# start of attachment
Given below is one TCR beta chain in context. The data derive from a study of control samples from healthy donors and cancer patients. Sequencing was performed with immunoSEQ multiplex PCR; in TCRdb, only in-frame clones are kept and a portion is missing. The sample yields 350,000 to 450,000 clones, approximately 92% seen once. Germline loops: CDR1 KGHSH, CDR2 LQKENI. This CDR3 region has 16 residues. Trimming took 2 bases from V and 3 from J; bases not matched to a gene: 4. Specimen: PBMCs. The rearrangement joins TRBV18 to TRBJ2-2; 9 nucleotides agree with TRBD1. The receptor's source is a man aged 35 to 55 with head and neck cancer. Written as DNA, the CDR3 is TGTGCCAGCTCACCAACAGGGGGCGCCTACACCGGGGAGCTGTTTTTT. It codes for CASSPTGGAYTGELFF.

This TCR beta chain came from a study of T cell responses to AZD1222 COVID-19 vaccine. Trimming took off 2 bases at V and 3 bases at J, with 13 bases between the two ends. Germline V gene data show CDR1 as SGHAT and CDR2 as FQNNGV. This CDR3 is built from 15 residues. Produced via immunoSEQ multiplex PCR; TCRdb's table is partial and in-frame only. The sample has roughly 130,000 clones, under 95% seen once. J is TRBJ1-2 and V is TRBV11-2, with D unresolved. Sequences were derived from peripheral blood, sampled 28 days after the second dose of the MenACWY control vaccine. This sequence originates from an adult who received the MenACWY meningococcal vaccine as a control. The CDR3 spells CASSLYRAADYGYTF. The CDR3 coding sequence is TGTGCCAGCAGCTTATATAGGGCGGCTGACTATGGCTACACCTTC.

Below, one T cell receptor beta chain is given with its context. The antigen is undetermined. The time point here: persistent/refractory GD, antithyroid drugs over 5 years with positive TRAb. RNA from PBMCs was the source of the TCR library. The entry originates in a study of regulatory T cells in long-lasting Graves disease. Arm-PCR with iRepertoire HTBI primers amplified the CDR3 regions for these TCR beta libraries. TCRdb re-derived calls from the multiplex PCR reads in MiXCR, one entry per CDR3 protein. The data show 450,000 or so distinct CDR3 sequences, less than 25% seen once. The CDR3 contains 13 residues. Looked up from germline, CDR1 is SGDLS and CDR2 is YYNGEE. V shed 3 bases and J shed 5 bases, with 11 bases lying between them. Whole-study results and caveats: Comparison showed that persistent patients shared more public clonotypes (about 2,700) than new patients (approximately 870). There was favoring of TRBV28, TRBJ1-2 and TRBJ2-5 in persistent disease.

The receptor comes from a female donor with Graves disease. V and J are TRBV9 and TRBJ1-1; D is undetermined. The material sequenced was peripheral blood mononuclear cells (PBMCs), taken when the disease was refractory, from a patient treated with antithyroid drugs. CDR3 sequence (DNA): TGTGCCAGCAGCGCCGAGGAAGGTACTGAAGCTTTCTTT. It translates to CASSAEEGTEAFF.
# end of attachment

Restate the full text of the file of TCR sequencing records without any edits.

Given below is one TCR beta chain in context. The data derive from a study of control samples from healthy donors and cancer patients. Sequencing was performed with immunoSEQ multiplex PCR; in TCRdb, only in-frame clones are kept and a portion is missing. The sample yields 350,000 to 450,000 clones, approximately 92% seen once. Germline loops: CDR1 KGHSH, CDR2 LQKENI. This CDR3 region has 16 residues. Trimming took 2 bases from V and 3 from J; bases not matched to a gene: 4. Specimen: PBMCs. The rearrangement joins TRBV18 to TRBJ2-2; 9 nucleotides agree with TRBD1. The receptor's source is a man aged 35 to 55 with head and neck cancer. Written as DNA, the CDR3 is TGTGCCAGCTCACCAACAGGGGGCGCCTACACCGGGGAGCTGTTTTTT. It codes for CASSPTGGAYTGELFF.

This TCR beta chain came from a study of T cell responses to AZD1222 COVID-19 vaccine. Trimming took off 2 bases at V and 3 bases at J, with 13 bases between the two ends. Germline V gene data show CDR1 as SGHAT and CDR2 as FQNNGV. This CDR3 is built from 15 residues. Produced via immunoSEQ multiplex PCR; TCRdb's table is partial and in-frame only. The sample has roughly 130,000 clones, under 95% seen once. J is TRBJ1-2 and V is TRBV11-2, with D unresolved. Sequences were derived from peripheral blood, sampled 28 days after the second dose of the MenACWY control vaccine. This sequence originates from an adult who received the MenACWY meningococcal vaccine as a control. The CDR3 spells CASSLYRAADYGYTF. The CDR3 coding sequence is TGTGCCAGCAGCTTATATAGGGCGGCTGACTATGGCTACACCTTC.

Below, one T cell receptor beta chain is given with its context. The antigen is undetermined. The time point here: persistent/refractory GD, antithyroid drugs over 5 years with positive TRAb. RNA from PBMCs was the source of the TCR library. The entry originates in a study of regulatory T cells in long-lasting Graves disease. Arm-PCR with iRepertoire HTBI primers amplified the CDR3 regions for these TCR beta libraries. TCRdb re-derived calls from the multiplex PCR reads in MiXCR, one entry per CDR3 protein. The data show 450,000 or so distinct CDR3 sequences, less than 25% seen once. The CDR3 contains 13 residues. Looked up from germline, CDR1 is SGDLS and CDR2 is YYNGEE. V shed 3 bases and J shed 5 bases, with 11 bases lying between them. Whole-study results and caveats: Comparison showed that persistent patients shared more public clonotypes (about 2,700) than new patients (approximately 870). There was favoring of TRBV28, TRBJ1-2 and TRBJ2-5 in persistent disease.

The receptor comes from a female donor with Graves disease. V and J are TRBV9 and TRBJ1-1; D is undetermined. The material sequenced was peripheral blood mononuclear cells (PBMCs), taken when the disease was refractory, from a patient treated with antithyroid drugs. CDR3 sequence (DNA): TGTGCCAGCAGCGCCGAGGAAGGTACTGAAGCTTTCTTT. It translates to CASSAEEGTEAFF.